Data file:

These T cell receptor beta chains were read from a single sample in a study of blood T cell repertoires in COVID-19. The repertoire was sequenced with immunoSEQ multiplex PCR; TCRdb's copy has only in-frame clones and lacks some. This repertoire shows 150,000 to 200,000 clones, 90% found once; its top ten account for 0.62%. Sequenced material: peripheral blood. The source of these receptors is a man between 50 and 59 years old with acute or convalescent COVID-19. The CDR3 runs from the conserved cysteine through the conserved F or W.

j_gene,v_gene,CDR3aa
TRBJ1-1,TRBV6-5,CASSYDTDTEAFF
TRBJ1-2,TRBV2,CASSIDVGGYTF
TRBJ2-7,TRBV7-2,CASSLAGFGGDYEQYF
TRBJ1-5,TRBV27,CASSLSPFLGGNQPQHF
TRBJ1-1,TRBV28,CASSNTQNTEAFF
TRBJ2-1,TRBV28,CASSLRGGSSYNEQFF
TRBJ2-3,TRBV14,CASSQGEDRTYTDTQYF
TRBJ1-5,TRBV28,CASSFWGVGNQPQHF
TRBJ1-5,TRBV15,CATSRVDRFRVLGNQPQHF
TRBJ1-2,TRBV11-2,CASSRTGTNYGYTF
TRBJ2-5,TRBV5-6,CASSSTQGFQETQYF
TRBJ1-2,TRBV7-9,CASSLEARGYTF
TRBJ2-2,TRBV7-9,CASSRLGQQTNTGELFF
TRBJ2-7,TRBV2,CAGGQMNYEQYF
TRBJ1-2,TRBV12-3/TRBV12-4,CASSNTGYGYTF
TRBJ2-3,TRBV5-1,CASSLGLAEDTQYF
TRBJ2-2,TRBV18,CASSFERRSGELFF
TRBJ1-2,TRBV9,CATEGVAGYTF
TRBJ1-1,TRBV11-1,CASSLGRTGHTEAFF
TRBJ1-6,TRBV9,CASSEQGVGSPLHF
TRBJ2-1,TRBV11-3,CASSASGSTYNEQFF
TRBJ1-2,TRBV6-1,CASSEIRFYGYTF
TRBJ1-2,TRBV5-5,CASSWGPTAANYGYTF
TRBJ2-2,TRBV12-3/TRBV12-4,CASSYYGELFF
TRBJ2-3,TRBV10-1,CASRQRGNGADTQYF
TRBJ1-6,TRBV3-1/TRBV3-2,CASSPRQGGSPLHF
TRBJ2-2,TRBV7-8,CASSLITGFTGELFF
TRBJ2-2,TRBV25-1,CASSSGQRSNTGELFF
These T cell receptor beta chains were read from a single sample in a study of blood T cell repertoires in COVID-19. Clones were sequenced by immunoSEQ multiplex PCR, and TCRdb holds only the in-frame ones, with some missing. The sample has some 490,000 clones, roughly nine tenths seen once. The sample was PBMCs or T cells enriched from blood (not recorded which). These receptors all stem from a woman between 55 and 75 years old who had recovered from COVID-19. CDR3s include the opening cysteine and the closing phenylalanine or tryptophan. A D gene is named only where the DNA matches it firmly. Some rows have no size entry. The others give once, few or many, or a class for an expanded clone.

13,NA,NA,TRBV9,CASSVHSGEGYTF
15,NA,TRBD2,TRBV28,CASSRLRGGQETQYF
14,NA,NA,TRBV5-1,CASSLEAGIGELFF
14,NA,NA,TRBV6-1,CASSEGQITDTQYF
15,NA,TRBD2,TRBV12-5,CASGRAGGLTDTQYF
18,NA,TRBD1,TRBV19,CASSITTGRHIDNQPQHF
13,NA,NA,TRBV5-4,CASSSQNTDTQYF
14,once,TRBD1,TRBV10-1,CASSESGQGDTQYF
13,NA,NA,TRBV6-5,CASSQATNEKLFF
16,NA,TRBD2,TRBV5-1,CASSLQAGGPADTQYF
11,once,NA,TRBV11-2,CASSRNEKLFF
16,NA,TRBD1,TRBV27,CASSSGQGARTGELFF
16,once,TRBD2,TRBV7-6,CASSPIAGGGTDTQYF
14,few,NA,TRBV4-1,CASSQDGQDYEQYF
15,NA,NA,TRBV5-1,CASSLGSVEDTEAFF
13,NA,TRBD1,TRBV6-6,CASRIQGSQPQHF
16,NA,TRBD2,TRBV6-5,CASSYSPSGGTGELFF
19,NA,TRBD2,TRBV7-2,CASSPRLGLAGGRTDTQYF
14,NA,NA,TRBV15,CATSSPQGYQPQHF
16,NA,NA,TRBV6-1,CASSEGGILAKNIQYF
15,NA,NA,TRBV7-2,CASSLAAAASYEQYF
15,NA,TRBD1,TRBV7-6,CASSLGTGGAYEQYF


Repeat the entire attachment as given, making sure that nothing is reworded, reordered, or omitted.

These T cell receptor beta chains were read from a single sample in a study of blood T cell repertoires in COVID-19. The repertoire was sequenced with immunoSEQ multiplex PCR; TCRdb's copy has only in-frame clones and lacks some. This repertoire shows 150,000 to 200,000 clones, 90% found once; its top ten account for 0.62%. Sequenced material: peripheral blood. The source of these receptors is a man between 50 and 59 years old with acute or convalescent COVID-19. The CDR3 runs from the conserved cysteine through the conserved F or W.

j_gene,v_gene,CDR3aa
TRBJ1-1,TRBV6-5,CASSYDTDTEAFF
TRBJ1-2,TRBV2,CASSIDVGGYTF
TRBJ2-7,TRBV7-2,CASSLAGFGGDYEQYF
TRBJ1-5,TRBV27,CASSLSPFLGGNQPQHF
TRBJ1-1,TRBV28,CASSNTQNTEAFF
TRBJ2-1,TRBV28,CASSLRGGSSYNEQFF
TRBJ2-3,TRBV14,CASSQGEDRTYTDTQYF
TRBJ1-5,TRBV28,CASSFWGVGNQPQHF
TRBJ1-5,TRBV15,CATSRVDRFRVLGNQPQHF
TRBJ1-2,TRBV11-2,CASSRTGTNYGYTF
TRBJ2-5,TRBV5-6,CASSSTQGFQETQYF
TRBJ1-2,TRBV7-9,CASSLEARGYTF
TRBJ2-2,TRBV7-9,CASSRLGQQTNTGELFF
TRBJ2-7,TRBV2,CAGGQMNYEQYF
TRBJ1-2,TRBV12-3/TRBV12-4,CASSNTGYGYTF
TRBJ2-3,TRBV5-1,CASSLGLAEDTQYF
TRBJ2-2,TRBV18,CASSFERRSGELFF
TRBJ1-2,TRBV9,CATEGVAGYTF
TRBJ1-1,TRBV11-1,CASSLGRTGHTEAFF
TRBJ1-6,TRBV9,CASSEQGVGSPLHF
TRBJ2-1,TRBV11-3,CASSASGSTYNEQFF
TRBJ1-2,TRBV6-1,CASSEIRFYGYTF
TRBJ1-2,TRBV5-5,CASSWGPTAANYGYTF
TRBJ2-2,TRBV12-3/TRBV12-4,CASSYYGELFF
TRBJ2-3,TRBV10-1,CASRQRGNGADTQYF
TRBJ1-6,TRBV3-1/TRBV3-2,CASSPRQGGSPLHF
TRBJ2-2,TRBV7-8,CASSLITGFTGELFF
TRBJ2-2,TRBV25-1,CASSSGQRSNTGELFF
These T cell receptor beta chains were read from a single sample in a study of blood T cell repertoires in COVID-19. Clones were sequenced by immunoSEQ multiplex PCR, and TCRdb holds only the in-frame ones, with some missing. The sample has some 490,000 clones, roughly nine tenths seen once. The sample was PBMCs or T cells enriched from blood (not recorded which). These receptors all stem from a woman between 55 and 75 years old who had recovered from COVID-19. CDR3s include the opening cysteine and the closing phenylalanine or tryptophan. A D gene is named only where the DNA matches it firmly. Some rows have no size entry. The others give once, few or many, or a class for an expanded clone.

13,NA,NA,TRBV9,CASSVHSGEGYTF
15,NA,TRBD2,TRBV28,CASSRLRGGQETQYF
14,NA,NA,TRBV5-1,CASSLEAGIGELFF
14,NA,NA,TRBV6-1,CASSEGQITDTQYF
15,NA,TRBD2,TRBV12-5,CASGRAGGLTDTQYF
18,NA,TRBD1,TRBV19,CASSITTGRHIDNQPQHF
13,NA,NA,TRBV5-4,CASSSQNTDTQYF
14,once,TRBD1,TRBV10-1,CASSESGQGDTQYF
13,NA,NA,TRBV6-5,CASSQATNEKLFF
16,NA,TRBD2,TRBV5-1,CASSLQAGGPADTQYF
11,once,NA,TRBV11-2,CASSRNEKLFF
16,NA,TRBD1,TRBV27,CASSSGQGARTGELFF
16,once,TRBD2,TRBV7-6,CASSPIAGGGTDTQYF
14,few,NA,TRBV4-1,CASSQDGQDYEQYF
15,NA,NA,TRBV5-1,CASSLGSVEDTEAFF
13,NA,TRBD1,TRBV6-6,CASRIQGSQPQHF
16,NA,TRBD2,TRBV6-5,CASSYSPSGGTGELFF
19,NA,TRBD2,TRBV7-2,CASSPRLGLAGGRTDTQYF
14,NA,NA,TRBV15,CATSSPQGYQPQHF
16,NA,NA,TRBV6-1,CASSEGGILAKNIQYF
15,NA,NA,TRBV7-2,CASSLAAAASYEQYF
15,NA,TRBD1,TRBV7-6,CASSLGTGGAYEQYF